As mentioned in a previous post, I recently finished writing the second edition of Learn Ansible. This had me using Python a lot, and my one key takeaway is that managing Python has become a massive chore. Now, with the book complete, I thought I would strip back on my machine, start from scratch - or as close to clean as I could get - and develop a cleaner, more streamlined way of managing Python on my local machine.

I have tried a few methods in the past—see these posts from December 2019, January 2021 and October 2021. While these worked, they quickly became a chore to maintain due to all the different things that were trying to use Python. For example, there is the version of Python built into macOS, Homebrew tries to maintain its own Python installations for packages it downloads, and then there is my stuff on top.

Introducing Conda

I did a little research and chose Conda - which can be found here . While we will cover the Conda command in this post - I am using Miniconda .

Miniconda is described as the following:

Miniconda is a free minimal installer for conda. It is a small bootstrap version of Anaconda that includes only conda, Python, the packages they both depend on, and a small number of other useful packages (like pip, zlib, and a few others).

So, as I wanted to keep things as simple as possible, I used Miniconda rather than the more full-fat Anaconda.

Installing and configuring Miniconda on macOS

The installation guide for Miniconda is simple if you are using Homebrew , you just need to run the following command:

Installing Miniconda
brew install miniconda

Once installed, we must ensure it is loaded when we open our terminal. To add the right lines to ~/.zshrc run the following command:

Update the ~/.zshrc file
conda init zsh

This adds the following code to the end of ~/.zshrc:

Contents appended to ~/.zshrc
# >>> conda initialize >>>
# !! Contents within this block are managed by 'conda init' !!
__conda_setup="$('/opt/homebrew/Caskroom/miniconda/base/bin/conda' 'shell.zsh' 'hook' 2> /dev/null)"
if [ $? -eq 0 ]; then
    eval "$__conda_setup"
else
    if [ -f "/opt/homebrew/Caskroom/miniconda/base/etc/profile.d/conda.sh" ]; then
        . "/opt/homebrew/Caskroom/miniconda/base/etc/profile.d/conda.sh"
    else
        export PATH="/opt/homebrew/Caskroom/miniconda/base/bin:$PATH"
    fi
fi
unset __conda_setup
# <<< conda initialize

I have already updated my dotfiles to include the above and also to use the Powerline10k theme so it shows the Conda environment that is currently selected in my terminal:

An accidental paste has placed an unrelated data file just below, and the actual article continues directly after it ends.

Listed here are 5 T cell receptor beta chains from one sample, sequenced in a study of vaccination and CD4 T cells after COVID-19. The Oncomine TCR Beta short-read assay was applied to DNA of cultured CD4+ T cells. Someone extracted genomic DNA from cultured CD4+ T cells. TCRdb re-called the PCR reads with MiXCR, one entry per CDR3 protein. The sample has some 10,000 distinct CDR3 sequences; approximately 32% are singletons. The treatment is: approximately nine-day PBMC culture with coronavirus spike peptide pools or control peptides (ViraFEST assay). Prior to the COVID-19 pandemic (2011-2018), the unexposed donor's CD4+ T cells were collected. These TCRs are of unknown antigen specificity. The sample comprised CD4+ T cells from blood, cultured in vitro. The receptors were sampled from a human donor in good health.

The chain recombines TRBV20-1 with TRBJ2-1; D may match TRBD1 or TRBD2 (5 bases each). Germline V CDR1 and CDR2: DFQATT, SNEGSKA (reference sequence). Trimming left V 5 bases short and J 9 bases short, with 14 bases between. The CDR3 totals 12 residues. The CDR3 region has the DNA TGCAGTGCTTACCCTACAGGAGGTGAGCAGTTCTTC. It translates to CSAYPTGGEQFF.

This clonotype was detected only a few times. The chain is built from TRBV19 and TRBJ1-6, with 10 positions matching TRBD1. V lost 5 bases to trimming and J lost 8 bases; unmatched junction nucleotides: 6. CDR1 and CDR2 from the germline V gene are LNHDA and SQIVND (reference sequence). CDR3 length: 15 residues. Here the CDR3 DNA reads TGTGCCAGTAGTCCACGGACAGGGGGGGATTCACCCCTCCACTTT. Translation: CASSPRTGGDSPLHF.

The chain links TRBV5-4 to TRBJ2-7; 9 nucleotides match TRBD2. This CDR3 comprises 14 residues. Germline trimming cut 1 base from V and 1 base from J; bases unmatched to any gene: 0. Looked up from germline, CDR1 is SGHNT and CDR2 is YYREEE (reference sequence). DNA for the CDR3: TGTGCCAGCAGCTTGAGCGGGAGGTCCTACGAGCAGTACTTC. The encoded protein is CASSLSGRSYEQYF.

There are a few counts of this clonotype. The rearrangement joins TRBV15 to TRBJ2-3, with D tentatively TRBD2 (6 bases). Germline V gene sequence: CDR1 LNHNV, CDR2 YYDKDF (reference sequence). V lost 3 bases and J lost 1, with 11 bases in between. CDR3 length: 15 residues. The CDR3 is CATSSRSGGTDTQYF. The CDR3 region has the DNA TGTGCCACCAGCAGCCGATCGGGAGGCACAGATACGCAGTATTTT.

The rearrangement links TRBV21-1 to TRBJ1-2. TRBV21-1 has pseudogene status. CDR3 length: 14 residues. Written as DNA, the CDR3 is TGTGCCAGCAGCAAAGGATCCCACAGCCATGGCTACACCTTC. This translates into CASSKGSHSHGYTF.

As you can see from the prompt above, where it shows base on the right-hand side - with base being the default environment.

Adding an Ansible environment

In this example, I will create an environment for running Ansible; let’s start by creating the environment itself.

Creating the environment

To add an environment for running just Ansible, I ran the following command:

Creating the Ansible environment
conda create -n ansible python=3.12

The command gave me the following output:

Output of the create command
Channels:
 - defaults
Platform: osx-arm64
Collecting package metadata (repodata.json): done
Solving environment: done

## Package Plan ##

  environment location: /opt/homebrew/Caskroom/miniconda/base/envs/ansible

  added / updated specs:
    - python=3.12


The following packages will be downloaded:

    package                    |            build
    ---------------------------|-----------------
    bzip2-1.0.8                |       h80987f9_5         129 KB
    ca-certificates-2024.3.11  |       hca03da5_0         128 KB
    python-3.12.2              |       h99e199e_0        14.0 MB
    tzdata-2024a               |       h04d1e81_0         116 KB
    xz-5.4.6                   |       h80987f9_0         372 KB
    ------------------------------------------------------------
                                           Total:        14.8 MB

The following NEW packages will be INSTALLED:

  bzip2              pkgs/main/osx-arm64::bzip2-1.0.8-h80987f9_5
  ca-certificates    pkgs/main/osx-arm64::ca-certificates-2024.3.11-hca03da5_0
  expat              pkgs/main/osx-arm64::expat-2.5.0-h313beb8_0
  libcxx             pkgs/main/osx-arm64::libcxx-14.0.6-h848a8c0_0
  libffi             pkgs/main/osx-arm64::libffi-3.4.4-hca03da5_0
  ncurses            pkgs/main/osx-arm64::ncurses-6.4-h313beb8_0
  openssl            pkgs/main/osx-arm64::openssl-3.0.13-h1a28f6b_0
  pip                pkgs/main/osx-arm64::pip-23.3.1-py312hca03da5_0
  python             pkgs/main/osx-arm64::python-3.12.2-h99e199e_0
  readline           pkgs/main/osx-arm64::readline-8.2-h1a28f6b_0
  setuptools         pkgs/main/osx-arm64::setuptools-68.2.2-py312hca03da5_0
  sqlite             pkgs/main/osx-arm64::sqlite-3.41.2-h80987f9_0
  tk                 pkgs/main/osx-arm64::tk-8.6.12-hb8d0fd4_0
  tzdata             pkgs/main/noarch::tzdata-2024a-h04d1e81_0
  wheel              pkgs/main/osx-arm64::wheel-0.41.2-py312hca03da5_0
  xz                 pkgs/main/osx-arm64::xz-5.4.6-h80987f9_0
  zlib               pkgs/main/osx-arm64::zlib-1.2.13-h5a0b063_0


Proceed ([y]/n)? y

Downloading and Extracting Packages:

Preparing transaction: done